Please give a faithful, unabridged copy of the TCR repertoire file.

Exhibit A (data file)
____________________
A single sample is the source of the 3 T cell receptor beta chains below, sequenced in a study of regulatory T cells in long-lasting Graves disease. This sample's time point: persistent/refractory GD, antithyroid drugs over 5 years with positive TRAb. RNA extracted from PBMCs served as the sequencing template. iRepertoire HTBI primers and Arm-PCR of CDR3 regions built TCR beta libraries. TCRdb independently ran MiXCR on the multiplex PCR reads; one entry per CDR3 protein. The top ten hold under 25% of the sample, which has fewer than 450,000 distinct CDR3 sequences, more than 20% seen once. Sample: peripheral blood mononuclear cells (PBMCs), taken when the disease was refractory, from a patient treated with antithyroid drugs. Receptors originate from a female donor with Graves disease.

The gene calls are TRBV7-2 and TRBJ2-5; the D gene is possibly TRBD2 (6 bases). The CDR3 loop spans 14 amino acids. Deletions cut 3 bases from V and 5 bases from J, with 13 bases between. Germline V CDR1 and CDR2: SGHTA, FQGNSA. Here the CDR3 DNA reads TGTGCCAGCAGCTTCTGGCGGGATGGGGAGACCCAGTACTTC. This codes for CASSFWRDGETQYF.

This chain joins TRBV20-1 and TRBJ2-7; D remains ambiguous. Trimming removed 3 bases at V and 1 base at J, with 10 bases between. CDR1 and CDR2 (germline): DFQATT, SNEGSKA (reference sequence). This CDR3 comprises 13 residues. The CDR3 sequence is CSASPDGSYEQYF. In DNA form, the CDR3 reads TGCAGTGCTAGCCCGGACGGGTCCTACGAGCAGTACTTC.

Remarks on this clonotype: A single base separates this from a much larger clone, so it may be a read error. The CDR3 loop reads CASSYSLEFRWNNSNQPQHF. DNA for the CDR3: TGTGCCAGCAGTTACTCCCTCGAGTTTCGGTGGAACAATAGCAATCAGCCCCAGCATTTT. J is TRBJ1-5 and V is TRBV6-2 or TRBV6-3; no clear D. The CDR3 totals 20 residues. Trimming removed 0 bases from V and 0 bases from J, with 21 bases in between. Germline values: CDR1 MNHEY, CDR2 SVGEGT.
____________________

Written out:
A single sample is the source of the 3 T cell receptor beta chains below, sequenced in a study of regulatory T cells in long-lasting Graves disease. This sample's time point: persistent/refractory GD, antithyroid drugs over 5 years with positive TRAb. RNA extracted from PBMCs served as the sequencing template. iRepertoire HTBI primers and Arm-PCR of CDR3 regions built TCR beta libraries. TCRdb independently ran MiXCR on the multiplex PCR reads; one entry per CDR3 protein. The top ten hold under 25% of the sample, which has fewer than 450,000 distinct CDR3 sequences, more than 20% seen once. Sample: peripheral blood mononuclear cells (PBMCs), taken when the disease was refractory, from a patient treated with antithyroid drugs. Receptors originate from a female donor with Graves disease.

The gene calls are TRBV7-2 and TRBJ2-5; the D gene is possibly TRBD2 (6 bases). The CDR3 loop spans 14 amino acids. Deletions cut 3 bases from V and 5 bases from J, with 13 bases between. Germline V CDR1 and CDR2: SGHTA, FQGNSA. Here the CDR3 DNA reads TGTGCCAGCAGCTTCTGGCGGGATGGGGAGACCCAGTACTTC. This codes for CASSFWRDGETQYF.

This chain joins TRBV20-1 and TRBJ2-7; D remains ambiguous. Trimming removed 3 bases at V and 1 base at J, with 10 bases between. CDR1 and CDR2 (germline): DFQATT, SNEGSKA (reference sequence). This CDR3 comprises 13 residues. The CDR3 sequence is CSASPDGSYEQYF. In DNA form, the CDR3 reads TGCAGTGCTAGCCCGGACGGGTCCTACGAGCAGTACTTC.

Remarks on this clonotype: A single base separates this from a much larger clone, so it may be a read error. The CDR3 loop reads CASSYSLEFRWNNSNQPQHF. DNA for the CDR3: TGTGCCAGCAGTTACTCCCTCGAGTTTCGGTGGAACAATAGCAATCAGCCCCAGCATTTT. J is TRBJ1-5 and V is TRBV6-2 or TRBV6-3; no clear D. The CDR3 totals 20 residues. Trimming removed 0 bases from V and 0 bases from J, with 21 bases in between. Germline values: CDR1 MNHEY, CDR2 SVGEGT.